Incorporation of prosthetic limbs into the body representation of amputees: Evidence from the crossed hands temporal order illusion.
Sato Y., Kawase T., Takano K., Spence C., Kansaku K.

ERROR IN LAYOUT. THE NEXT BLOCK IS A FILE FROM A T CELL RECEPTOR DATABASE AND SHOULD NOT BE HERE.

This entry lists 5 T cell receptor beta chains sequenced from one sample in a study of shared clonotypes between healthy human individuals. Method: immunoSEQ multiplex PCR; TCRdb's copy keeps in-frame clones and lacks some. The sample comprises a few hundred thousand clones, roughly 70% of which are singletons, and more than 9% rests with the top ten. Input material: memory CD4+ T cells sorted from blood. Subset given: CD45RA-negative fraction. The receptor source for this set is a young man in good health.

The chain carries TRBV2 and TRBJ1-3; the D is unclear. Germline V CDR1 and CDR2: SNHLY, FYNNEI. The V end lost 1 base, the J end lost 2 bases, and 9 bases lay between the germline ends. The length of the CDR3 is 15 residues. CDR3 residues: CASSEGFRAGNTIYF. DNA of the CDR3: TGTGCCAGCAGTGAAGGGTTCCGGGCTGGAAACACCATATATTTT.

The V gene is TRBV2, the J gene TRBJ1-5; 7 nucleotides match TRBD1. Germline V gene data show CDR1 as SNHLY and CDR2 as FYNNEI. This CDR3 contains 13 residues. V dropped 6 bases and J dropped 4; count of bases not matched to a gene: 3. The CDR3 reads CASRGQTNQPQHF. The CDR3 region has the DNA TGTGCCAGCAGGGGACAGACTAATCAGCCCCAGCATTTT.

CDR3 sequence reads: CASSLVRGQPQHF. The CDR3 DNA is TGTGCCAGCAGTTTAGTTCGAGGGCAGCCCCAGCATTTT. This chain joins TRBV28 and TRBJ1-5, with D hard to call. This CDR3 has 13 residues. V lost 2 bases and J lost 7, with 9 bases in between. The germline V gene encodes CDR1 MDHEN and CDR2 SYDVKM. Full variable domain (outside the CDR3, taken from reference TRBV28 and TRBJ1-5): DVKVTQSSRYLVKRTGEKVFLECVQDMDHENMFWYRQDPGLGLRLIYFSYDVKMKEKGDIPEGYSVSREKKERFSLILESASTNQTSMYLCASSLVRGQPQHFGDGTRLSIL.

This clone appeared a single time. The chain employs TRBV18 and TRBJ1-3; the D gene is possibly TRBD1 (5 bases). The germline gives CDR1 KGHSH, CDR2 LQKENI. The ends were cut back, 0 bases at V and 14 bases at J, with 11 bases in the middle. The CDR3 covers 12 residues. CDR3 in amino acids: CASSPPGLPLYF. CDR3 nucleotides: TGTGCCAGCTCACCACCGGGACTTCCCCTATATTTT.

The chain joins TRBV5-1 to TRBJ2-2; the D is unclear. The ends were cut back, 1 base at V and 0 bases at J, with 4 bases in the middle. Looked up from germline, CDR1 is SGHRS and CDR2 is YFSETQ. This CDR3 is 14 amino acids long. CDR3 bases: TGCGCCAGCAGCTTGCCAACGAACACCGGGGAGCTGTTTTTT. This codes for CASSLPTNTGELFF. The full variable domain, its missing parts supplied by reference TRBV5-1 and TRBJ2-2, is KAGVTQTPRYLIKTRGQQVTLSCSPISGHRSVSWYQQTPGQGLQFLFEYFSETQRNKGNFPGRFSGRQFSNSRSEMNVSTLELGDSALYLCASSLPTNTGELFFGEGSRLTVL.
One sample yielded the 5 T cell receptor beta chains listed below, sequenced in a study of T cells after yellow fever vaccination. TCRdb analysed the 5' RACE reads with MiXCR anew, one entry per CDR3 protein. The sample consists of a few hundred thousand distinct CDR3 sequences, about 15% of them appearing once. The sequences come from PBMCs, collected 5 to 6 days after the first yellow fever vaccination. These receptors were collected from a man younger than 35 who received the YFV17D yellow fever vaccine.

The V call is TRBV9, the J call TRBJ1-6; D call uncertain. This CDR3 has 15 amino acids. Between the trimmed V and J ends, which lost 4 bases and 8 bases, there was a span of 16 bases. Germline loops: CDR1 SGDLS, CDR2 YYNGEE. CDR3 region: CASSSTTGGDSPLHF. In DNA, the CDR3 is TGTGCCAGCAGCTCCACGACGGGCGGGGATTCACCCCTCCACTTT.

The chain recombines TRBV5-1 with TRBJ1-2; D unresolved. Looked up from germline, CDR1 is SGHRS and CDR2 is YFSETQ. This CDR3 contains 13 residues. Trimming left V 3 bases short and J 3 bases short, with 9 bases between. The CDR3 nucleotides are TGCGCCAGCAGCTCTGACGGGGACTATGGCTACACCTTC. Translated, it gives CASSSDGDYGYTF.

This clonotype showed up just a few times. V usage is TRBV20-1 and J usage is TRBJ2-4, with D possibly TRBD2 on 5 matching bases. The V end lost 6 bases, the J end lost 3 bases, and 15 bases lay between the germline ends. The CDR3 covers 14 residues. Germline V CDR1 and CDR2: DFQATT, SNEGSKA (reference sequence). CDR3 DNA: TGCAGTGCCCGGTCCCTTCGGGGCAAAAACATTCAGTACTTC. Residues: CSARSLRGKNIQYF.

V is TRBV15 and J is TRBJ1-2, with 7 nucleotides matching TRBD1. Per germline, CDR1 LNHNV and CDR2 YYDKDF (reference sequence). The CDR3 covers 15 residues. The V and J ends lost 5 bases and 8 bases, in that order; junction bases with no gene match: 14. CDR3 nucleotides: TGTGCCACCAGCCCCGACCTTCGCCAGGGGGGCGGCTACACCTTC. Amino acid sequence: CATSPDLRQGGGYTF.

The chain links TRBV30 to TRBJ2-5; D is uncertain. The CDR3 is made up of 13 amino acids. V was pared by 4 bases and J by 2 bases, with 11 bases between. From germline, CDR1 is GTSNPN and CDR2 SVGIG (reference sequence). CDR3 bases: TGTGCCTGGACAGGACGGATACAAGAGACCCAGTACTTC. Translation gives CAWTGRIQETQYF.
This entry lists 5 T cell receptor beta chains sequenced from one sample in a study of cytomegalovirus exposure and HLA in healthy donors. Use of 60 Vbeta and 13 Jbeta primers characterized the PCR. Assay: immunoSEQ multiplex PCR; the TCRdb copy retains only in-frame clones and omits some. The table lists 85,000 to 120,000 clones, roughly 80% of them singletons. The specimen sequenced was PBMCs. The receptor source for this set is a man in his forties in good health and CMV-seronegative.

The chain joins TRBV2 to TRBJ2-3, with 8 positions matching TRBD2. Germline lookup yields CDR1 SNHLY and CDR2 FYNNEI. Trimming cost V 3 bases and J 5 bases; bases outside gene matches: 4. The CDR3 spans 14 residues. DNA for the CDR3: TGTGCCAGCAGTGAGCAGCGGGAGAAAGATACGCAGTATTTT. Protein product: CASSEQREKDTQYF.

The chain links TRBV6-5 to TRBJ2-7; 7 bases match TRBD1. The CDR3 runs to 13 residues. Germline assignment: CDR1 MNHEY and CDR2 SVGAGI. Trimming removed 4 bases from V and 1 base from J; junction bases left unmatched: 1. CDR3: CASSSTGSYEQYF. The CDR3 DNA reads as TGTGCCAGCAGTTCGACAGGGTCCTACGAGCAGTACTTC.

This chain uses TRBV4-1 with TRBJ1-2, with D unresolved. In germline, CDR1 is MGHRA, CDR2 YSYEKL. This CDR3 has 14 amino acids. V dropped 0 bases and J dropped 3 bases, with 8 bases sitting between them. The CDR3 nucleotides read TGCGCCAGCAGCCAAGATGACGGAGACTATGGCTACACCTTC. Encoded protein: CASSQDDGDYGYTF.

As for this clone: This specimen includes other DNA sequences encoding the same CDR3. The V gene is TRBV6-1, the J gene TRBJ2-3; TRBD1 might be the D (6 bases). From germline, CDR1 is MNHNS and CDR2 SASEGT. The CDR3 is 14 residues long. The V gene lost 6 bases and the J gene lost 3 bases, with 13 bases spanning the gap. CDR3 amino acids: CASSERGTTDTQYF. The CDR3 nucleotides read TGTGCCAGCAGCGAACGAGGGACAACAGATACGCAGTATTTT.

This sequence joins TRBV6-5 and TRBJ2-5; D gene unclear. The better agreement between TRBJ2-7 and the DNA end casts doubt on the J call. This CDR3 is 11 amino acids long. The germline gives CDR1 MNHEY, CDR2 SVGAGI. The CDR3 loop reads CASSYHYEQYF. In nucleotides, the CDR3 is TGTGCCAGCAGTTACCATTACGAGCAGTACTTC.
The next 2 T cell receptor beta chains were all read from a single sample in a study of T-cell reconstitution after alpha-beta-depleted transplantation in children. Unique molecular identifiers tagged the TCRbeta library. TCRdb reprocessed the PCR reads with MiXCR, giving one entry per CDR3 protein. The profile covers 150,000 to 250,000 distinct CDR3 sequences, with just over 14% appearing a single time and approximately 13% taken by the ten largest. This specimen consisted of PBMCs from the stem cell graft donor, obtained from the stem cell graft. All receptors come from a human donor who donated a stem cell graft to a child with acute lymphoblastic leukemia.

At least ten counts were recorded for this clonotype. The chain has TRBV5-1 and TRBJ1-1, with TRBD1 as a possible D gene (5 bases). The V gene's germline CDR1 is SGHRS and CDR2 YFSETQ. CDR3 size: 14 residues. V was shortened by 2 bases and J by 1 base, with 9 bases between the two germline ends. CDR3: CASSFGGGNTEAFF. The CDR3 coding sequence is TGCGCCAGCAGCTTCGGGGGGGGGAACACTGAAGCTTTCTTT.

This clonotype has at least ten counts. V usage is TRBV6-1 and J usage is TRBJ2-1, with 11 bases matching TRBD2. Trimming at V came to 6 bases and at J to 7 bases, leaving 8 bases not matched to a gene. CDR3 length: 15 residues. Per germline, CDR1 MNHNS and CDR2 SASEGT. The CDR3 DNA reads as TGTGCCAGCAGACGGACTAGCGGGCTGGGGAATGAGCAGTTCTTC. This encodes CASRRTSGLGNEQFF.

Understanding how we consciously experience our bodies is a fundamental issue in both psychology and neuroscience. To date, the incorporation of nonbody objects into the body representation has been investigated extensively, and the incorporation of prosthetic arms in amputees has been demonstrated using the rubber hand illusion. In this study, we investigated the incorporation of prosthetic arms in amputees using the crossed hands illusion, in which successive somatosensory stimuli are delivered, one to each arm, at intervals of 300ms or less, and where arm crossing often causes inversion of perceived tactile temporal order. The induced reversal illusion was greater with a prosthetic limb than without in three amputees. With a shorter prosthetic arm (i.e., one that did not reach the contralateral limb), the illusion induced by vision of the short prosthetic arm was significantly reduced as compared to that seen when the long prosthetic arm crossed over the other arm. These results therefore suggest that the somatosensory signals were referred to the spatial location of the tips of the prosthetic arm, which was incorporated into the body representation by the amputees.